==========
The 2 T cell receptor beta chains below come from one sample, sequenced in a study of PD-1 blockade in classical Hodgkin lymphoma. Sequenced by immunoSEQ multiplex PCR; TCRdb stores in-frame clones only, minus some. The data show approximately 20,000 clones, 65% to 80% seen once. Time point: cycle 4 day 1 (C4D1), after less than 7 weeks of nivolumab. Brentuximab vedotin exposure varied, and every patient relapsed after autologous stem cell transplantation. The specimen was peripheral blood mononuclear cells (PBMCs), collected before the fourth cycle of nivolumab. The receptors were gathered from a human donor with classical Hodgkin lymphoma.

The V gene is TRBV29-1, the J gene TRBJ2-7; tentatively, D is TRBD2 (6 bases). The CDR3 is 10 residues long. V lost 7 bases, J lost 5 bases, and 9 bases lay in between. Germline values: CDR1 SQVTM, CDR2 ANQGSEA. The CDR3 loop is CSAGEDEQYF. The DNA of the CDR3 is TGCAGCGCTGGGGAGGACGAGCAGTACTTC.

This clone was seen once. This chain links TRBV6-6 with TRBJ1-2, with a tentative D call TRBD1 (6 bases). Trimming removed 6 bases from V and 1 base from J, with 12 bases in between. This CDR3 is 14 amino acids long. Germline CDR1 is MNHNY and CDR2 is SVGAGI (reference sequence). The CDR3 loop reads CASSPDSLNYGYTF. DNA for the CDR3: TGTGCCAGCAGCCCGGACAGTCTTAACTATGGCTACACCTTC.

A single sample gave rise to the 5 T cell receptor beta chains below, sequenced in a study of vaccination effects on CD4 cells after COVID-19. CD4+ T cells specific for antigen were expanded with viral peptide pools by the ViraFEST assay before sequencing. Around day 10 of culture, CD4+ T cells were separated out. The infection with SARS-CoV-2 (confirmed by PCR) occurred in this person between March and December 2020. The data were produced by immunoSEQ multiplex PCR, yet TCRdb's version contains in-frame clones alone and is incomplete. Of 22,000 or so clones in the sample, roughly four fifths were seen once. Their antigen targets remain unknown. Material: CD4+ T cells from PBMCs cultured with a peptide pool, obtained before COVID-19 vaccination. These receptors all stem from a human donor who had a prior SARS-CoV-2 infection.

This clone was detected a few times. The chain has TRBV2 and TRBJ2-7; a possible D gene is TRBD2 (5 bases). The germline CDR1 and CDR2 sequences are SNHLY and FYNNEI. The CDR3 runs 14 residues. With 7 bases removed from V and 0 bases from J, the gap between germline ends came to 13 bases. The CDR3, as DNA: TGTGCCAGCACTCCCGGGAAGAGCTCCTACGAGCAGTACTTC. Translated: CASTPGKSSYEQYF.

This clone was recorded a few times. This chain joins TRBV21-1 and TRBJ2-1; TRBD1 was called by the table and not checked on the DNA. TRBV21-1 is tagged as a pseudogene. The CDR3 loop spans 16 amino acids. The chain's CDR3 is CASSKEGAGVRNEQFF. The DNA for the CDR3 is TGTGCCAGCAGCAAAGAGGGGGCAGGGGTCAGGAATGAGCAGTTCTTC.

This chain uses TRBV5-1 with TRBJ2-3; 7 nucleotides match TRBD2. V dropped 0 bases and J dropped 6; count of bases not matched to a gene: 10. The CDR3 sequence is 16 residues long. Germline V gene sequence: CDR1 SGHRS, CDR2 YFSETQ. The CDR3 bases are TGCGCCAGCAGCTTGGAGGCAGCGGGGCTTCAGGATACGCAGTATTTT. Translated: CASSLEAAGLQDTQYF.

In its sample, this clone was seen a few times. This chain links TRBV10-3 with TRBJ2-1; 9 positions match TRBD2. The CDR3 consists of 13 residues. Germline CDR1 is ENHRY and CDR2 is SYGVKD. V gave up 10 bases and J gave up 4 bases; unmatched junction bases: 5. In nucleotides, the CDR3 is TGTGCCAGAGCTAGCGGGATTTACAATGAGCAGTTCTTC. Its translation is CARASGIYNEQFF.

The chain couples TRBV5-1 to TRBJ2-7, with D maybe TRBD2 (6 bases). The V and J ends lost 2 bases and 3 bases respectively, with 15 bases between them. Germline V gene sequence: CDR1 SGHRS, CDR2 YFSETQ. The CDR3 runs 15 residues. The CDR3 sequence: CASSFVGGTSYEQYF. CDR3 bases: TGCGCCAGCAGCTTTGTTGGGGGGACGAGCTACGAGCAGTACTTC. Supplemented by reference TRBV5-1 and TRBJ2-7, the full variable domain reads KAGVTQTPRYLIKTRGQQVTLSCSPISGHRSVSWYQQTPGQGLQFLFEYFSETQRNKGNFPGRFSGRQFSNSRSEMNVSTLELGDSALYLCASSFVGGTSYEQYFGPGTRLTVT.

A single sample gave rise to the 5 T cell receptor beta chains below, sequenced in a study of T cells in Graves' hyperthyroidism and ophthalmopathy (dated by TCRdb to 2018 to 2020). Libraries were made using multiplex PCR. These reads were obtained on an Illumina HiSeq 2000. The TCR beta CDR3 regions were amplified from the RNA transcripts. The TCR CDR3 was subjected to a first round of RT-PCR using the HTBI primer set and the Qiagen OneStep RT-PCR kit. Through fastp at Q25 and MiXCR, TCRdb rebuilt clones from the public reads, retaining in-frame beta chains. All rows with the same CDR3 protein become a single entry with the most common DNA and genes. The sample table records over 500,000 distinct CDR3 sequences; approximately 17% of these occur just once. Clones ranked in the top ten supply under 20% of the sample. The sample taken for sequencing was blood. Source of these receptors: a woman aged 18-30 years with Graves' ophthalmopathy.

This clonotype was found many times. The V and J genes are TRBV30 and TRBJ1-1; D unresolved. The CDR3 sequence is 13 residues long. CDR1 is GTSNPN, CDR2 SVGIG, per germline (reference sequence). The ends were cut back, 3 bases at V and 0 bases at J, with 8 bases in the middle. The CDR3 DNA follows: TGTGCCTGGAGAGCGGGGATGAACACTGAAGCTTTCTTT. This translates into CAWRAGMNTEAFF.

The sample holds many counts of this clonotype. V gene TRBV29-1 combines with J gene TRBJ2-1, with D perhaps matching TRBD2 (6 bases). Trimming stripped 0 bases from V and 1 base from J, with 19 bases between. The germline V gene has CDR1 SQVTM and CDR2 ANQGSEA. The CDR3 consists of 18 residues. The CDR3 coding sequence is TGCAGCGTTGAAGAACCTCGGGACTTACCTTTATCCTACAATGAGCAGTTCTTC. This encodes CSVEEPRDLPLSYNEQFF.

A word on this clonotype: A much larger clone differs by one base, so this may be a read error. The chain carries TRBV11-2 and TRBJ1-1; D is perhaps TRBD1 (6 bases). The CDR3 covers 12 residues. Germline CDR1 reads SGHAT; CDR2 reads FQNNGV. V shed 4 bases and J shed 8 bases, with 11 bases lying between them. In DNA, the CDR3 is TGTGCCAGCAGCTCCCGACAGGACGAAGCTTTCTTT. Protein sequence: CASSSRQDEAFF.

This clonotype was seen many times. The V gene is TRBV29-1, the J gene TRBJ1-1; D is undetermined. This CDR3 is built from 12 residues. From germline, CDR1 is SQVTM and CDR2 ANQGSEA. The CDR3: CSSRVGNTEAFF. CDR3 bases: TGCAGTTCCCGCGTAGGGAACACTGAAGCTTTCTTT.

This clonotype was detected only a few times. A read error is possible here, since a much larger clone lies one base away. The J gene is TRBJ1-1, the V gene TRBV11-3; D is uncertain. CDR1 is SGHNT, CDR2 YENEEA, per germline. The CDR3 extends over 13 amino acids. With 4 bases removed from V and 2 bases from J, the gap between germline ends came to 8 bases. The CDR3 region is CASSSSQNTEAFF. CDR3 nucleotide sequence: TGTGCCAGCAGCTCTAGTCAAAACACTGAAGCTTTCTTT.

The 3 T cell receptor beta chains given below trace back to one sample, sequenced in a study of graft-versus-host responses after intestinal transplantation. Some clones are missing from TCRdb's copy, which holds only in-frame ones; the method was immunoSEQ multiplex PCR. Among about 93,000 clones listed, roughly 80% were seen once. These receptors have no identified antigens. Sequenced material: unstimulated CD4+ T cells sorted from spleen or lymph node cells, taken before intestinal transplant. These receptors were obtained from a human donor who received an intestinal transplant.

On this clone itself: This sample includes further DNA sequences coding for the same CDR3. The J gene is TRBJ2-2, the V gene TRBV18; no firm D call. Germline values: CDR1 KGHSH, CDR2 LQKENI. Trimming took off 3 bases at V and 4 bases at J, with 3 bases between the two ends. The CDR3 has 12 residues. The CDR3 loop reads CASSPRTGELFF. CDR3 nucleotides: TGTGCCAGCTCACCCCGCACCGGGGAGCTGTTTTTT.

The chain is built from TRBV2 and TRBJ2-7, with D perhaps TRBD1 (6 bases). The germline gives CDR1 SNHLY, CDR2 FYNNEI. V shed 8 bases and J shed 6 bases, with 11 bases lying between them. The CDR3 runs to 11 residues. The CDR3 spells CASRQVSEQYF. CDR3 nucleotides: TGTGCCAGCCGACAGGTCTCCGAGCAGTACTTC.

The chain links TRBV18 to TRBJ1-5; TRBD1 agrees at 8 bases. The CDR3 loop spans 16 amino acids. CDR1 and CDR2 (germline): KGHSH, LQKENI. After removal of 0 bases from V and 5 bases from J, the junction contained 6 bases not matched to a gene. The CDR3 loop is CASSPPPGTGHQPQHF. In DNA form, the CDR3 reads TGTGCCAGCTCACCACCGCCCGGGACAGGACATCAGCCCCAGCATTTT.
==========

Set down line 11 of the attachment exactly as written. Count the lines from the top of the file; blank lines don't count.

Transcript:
This clonotype was found many times. The V and J genes are TRBV30 and TRBJ1-1; D unresolved. The CDR3 sequence is 13 residues long. CDR1 is GTSNPN, CDR2 SVGIG, per germline (reference sequence). The ends were cut back, 3 bases at V and 0 bases at J, with 8 bases in the middle. The CDR3 DNA follows: TGTGCCTGGAGAGCGGGGATGAACACTGAAGCTTTCTTT. This translates into CAWRAGMNTEAFF.